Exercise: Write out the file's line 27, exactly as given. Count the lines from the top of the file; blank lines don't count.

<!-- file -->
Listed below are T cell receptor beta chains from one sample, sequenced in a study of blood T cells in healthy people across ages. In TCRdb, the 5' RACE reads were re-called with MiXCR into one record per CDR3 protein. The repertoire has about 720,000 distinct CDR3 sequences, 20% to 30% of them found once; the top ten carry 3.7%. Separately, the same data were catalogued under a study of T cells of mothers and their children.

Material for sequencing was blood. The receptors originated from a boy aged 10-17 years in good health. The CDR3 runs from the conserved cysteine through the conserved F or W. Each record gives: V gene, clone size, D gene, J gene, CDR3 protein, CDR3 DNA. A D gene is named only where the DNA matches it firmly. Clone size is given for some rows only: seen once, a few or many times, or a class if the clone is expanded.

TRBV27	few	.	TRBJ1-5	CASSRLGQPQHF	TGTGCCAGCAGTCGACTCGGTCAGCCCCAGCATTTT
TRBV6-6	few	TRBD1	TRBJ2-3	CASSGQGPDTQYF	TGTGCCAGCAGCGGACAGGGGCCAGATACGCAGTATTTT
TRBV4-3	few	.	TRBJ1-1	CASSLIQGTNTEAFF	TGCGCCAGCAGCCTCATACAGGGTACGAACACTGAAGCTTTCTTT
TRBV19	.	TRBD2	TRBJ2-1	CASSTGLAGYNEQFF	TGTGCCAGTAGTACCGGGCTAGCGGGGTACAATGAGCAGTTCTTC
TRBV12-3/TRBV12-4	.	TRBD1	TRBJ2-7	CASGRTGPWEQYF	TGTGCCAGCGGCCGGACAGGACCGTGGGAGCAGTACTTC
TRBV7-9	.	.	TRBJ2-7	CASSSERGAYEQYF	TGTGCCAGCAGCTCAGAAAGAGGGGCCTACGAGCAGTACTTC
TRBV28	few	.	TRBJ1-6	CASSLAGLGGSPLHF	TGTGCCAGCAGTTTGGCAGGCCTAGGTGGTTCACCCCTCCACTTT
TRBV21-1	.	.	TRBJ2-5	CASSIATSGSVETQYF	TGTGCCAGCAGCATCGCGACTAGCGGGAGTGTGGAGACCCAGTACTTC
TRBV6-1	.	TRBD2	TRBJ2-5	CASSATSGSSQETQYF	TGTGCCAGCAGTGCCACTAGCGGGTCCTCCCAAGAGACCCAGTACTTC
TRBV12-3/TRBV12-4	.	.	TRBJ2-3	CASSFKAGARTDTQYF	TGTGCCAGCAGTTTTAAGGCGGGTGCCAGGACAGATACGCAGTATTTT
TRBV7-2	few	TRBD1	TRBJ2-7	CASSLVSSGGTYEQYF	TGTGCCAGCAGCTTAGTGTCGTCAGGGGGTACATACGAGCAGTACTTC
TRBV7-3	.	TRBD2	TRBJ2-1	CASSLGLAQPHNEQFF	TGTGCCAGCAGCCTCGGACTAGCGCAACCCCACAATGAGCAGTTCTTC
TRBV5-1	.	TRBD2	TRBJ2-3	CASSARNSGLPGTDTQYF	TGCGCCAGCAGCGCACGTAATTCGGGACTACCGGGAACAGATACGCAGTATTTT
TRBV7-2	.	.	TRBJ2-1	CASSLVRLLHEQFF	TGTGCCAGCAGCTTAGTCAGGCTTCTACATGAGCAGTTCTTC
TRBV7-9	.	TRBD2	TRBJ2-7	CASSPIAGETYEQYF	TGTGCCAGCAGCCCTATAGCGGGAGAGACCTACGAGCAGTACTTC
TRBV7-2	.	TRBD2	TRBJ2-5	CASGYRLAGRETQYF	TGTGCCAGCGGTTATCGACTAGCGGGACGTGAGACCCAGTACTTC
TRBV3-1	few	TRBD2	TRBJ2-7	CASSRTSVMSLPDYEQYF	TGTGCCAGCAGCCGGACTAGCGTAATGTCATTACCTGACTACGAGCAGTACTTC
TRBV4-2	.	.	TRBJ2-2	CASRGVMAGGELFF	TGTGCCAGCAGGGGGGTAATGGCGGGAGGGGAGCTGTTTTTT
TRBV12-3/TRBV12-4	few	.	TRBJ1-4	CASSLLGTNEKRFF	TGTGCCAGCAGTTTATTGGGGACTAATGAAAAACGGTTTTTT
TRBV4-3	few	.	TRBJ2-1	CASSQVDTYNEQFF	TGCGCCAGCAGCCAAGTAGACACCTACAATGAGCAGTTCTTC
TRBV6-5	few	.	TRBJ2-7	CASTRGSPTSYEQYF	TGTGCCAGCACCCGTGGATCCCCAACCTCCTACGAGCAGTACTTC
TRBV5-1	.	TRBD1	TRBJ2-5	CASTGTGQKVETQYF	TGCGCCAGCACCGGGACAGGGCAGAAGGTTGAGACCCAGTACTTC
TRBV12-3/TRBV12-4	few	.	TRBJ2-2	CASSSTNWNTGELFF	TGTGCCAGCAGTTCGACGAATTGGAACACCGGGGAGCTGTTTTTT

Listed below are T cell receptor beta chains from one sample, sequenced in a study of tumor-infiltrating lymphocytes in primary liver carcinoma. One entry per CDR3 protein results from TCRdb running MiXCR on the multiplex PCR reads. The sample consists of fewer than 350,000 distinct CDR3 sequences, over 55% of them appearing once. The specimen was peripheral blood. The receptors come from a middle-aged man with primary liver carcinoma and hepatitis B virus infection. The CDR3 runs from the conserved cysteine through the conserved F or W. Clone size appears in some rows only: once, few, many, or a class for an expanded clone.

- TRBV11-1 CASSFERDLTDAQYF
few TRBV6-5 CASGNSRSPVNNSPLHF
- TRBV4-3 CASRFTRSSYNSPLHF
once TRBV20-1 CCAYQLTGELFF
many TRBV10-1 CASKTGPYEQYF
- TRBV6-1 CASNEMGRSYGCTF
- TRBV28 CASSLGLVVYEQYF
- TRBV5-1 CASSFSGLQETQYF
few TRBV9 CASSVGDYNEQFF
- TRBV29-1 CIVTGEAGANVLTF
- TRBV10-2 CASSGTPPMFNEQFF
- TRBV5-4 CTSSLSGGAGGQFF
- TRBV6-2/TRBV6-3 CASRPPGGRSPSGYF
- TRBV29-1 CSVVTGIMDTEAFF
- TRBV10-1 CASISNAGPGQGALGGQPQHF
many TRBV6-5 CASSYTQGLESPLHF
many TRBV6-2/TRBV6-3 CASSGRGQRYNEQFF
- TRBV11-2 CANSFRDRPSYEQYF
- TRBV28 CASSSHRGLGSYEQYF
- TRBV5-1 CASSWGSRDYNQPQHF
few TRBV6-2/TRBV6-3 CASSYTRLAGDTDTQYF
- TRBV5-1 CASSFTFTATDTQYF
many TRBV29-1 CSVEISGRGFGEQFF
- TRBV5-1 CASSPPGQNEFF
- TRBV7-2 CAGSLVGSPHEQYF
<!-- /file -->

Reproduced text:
- TRBV11-1 CASSFERDLTDAQYF